never given voice to his grief, his guilt, or his feelings of unworthiness. And even now that he had finally found the places where those feelings fit into the matrix of his life, he didn’t know if he could tell anyone about them. He looked at Lizzie’s face and could see the jut of her jawbone as she clenched her teeth tightly together, waiting for him to speak.
“I don’t know where to begin, Lizzie. But it would be a lot easier if you sat down.”
She dropped her arms and sat on the sofa next to him again. But once she had settled herself, she folded her arms across her chest, her body language clearly letting David know that just because she had sat down didn’t mean she had weakened her position.
“I still love her, Lizzie. But . . .” He paused.
“Then, why did you drop her cold? That’s not the way a person treats someone he loves.”
“I did it because I loved her and she deserved a better man than me.”
“For a genius, you certainly are stupid! You’re a fine man, David. You’re sweet and honest and . . .”
“Don’t start a list of my exemplary qualities. Yeah, I know, good old David, he’s really a great guy. Well, he’s a great guy who’s had a lot of problems he couldn’t handle. I’ve gotten over most of that now, though. For years I blamed myself for Kate’s death. But what I found out was that it was easier to make myself feel guilty than to admit the hurt and pain that was tearing me apart. I never let myself mourn for her because I didn’t think I had the right to indulge my own sorrow for something I made happen.” He crossed his leg over his knee and began to fiddle with the lace of his wing tip shoe.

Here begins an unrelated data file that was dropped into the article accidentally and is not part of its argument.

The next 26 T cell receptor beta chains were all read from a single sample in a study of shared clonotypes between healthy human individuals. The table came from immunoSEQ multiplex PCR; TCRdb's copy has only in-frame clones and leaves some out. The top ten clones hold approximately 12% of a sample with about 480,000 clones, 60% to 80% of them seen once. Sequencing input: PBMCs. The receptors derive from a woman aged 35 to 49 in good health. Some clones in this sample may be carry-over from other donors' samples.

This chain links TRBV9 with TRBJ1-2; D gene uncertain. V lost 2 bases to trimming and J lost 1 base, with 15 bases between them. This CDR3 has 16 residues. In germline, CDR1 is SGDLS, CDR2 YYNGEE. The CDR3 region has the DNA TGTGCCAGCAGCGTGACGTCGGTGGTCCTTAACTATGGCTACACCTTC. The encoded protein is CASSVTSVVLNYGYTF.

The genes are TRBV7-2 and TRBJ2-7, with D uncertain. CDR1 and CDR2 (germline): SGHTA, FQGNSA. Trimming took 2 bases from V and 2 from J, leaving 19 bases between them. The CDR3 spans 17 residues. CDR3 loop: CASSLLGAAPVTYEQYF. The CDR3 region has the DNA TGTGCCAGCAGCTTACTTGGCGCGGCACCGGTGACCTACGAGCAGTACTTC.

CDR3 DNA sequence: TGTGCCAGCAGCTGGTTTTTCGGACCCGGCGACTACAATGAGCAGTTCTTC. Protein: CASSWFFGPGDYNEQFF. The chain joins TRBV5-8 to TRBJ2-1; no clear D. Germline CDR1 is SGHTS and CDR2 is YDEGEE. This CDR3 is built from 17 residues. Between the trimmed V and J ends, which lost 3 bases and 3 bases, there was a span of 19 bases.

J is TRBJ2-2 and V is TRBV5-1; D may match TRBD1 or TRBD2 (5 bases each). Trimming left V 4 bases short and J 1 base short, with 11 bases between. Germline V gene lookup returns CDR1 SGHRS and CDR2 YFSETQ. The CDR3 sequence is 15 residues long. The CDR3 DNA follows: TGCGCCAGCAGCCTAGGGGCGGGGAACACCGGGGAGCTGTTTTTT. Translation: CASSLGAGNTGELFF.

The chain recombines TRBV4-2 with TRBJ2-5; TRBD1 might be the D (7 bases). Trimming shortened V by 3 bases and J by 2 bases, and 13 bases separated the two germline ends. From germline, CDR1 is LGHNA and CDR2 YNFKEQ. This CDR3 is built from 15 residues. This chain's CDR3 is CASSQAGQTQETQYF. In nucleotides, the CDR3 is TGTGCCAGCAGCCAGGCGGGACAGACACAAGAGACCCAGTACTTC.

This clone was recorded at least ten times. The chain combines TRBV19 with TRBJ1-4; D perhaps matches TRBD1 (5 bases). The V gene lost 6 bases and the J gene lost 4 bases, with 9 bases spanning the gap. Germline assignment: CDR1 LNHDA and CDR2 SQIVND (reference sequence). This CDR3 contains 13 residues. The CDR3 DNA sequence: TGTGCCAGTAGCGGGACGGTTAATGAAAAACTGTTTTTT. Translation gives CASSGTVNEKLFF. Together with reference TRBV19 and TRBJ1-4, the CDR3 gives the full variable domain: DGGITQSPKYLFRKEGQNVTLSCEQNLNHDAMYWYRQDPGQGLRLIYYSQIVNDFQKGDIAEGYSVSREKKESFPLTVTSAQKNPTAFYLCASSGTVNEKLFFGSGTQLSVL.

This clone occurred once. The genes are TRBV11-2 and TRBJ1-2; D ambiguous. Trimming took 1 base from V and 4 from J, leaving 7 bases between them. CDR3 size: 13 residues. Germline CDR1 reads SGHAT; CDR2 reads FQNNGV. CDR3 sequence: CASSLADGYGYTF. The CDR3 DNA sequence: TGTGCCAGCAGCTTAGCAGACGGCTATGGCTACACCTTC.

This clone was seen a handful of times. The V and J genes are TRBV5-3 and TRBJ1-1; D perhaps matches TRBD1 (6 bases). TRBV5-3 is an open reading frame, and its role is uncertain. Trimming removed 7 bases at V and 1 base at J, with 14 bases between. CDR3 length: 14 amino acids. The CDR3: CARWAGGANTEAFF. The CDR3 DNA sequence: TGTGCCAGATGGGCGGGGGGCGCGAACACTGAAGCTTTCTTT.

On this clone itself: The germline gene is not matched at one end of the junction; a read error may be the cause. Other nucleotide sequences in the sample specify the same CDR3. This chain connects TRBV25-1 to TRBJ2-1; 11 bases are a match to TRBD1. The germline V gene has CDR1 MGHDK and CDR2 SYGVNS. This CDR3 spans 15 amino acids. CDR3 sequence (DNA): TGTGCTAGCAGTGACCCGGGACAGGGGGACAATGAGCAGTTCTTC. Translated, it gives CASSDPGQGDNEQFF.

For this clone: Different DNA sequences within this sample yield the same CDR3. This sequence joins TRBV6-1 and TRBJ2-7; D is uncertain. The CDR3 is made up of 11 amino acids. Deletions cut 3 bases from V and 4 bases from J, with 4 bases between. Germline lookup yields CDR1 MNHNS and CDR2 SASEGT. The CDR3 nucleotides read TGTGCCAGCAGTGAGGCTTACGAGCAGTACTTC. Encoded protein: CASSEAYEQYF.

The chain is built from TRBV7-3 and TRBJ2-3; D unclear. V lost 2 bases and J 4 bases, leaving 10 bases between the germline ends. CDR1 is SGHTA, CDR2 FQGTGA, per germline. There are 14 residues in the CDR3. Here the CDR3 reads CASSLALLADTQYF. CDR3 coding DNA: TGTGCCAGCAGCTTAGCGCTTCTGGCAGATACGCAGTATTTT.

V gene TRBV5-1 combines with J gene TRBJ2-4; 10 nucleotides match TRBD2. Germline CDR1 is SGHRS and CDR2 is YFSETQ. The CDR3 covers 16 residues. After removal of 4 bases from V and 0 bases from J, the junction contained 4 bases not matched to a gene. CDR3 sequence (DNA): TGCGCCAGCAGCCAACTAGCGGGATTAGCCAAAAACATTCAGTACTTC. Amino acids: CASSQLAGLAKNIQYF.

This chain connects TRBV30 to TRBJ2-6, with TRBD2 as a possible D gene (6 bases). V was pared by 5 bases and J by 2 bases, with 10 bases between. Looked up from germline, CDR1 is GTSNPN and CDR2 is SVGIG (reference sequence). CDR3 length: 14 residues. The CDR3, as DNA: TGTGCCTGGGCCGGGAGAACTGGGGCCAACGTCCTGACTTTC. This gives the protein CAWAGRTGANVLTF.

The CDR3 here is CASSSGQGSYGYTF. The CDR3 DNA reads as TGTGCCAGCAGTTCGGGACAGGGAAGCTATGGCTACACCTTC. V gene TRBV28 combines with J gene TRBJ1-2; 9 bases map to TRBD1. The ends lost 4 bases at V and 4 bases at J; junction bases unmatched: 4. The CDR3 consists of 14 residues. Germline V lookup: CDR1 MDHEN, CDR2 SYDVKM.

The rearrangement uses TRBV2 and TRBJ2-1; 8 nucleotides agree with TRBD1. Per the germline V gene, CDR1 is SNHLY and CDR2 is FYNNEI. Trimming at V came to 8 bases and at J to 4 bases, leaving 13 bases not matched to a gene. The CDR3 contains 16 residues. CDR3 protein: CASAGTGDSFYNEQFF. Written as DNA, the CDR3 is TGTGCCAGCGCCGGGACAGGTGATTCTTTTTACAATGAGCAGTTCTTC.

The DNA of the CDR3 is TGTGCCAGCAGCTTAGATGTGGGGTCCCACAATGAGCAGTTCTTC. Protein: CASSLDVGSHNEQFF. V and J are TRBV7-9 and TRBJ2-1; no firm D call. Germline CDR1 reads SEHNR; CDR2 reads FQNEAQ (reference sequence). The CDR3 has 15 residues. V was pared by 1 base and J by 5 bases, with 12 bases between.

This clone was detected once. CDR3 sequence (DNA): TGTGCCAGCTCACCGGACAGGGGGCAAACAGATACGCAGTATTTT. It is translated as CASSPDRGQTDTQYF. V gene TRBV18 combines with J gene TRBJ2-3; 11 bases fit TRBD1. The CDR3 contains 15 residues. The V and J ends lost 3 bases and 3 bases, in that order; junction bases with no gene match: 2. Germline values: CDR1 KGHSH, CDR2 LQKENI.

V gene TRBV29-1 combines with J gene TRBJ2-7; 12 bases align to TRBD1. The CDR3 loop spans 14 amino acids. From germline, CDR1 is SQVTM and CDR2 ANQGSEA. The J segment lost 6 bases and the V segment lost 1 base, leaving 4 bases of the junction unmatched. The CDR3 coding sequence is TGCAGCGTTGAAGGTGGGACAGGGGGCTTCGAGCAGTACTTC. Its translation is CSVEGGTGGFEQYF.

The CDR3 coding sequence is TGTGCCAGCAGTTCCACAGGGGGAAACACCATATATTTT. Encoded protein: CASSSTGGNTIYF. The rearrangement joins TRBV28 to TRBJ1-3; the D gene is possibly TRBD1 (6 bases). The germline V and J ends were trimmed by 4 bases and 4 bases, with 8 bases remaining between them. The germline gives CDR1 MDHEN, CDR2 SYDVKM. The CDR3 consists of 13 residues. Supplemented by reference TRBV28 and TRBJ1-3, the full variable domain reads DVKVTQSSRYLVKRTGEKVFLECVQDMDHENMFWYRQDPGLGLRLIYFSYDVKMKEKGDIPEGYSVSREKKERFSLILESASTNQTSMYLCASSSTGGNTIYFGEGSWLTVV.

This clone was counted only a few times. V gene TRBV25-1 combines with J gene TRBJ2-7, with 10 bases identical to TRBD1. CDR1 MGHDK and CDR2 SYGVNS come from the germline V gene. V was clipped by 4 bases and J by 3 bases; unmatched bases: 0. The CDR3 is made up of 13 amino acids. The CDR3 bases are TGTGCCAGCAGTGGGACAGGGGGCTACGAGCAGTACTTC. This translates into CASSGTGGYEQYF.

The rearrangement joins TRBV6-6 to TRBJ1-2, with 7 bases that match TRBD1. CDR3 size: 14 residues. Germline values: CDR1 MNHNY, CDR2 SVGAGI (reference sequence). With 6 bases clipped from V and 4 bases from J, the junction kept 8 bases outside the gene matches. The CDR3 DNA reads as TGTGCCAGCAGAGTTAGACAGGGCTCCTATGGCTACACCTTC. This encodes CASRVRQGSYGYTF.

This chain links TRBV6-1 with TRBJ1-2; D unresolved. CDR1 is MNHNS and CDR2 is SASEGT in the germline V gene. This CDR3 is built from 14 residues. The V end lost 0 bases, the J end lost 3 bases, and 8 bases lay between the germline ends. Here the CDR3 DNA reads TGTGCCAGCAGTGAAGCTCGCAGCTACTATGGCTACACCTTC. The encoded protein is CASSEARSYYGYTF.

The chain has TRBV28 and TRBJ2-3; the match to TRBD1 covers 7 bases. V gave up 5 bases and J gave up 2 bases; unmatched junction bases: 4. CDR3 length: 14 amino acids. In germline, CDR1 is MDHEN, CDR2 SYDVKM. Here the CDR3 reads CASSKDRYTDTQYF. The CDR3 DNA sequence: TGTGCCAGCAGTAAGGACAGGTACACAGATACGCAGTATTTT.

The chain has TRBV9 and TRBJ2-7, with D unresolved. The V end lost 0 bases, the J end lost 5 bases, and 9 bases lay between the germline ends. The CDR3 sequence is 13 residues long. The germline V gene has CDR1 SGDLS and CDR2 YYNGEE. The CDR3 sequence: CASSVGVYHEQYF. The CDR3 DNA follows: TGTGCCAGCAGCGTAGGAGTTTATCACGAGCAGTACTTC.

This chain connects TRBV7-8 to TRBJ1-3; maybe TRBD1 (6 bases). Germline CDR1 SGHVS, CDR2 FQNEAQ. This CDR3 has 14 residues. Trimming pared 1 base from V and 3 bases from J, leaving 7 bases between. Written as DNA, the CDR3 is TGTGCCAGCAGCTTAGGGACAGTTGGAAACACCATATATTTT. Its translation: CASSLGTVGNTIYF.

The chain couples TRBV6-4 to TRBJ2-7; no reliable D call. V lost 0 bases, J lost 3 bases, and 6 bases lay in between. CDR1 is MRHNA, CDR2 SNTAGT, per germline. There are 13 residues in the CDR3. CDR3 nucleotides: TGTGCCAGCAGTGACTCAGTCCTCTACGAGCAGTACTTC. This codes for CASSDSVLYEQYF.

“How could you blame yourself? It was an accident.” Lizzie unfolded her arms and reached out to still David’s fidgety hand.
“I thought I should have been able to make her wear the life vest. But I finally realized that Kate was a seasoned sailor, and she was at least as responsible for her own safety as I was. By the time Brett and I . . . well, you know . . . I thought I was pretty much over it. Then Emma and Cameron came along, and at the christening, I realized how much you trusted me by having me as their godfather. All the uncertainties came rushing back in a flood. I loved Brett, but I couldn’t saddle her with my baggage, especially when the contents were spilling out all over the place, so I walked out of her life.”
“And you never told her any of this?” Lizzie asked, astonished by her brother’s story.
“No, and by the time I figured out I was a jerk, and that life did give you second chances, it was too late—she had married Underwood. I don’t know about you, but I could use a beer.” David got up and walked over to the gleaming chrome cube that sat between the chairs in front of his desk. He pressed a small button on the side and the front swung open, revealing a small refrigerator.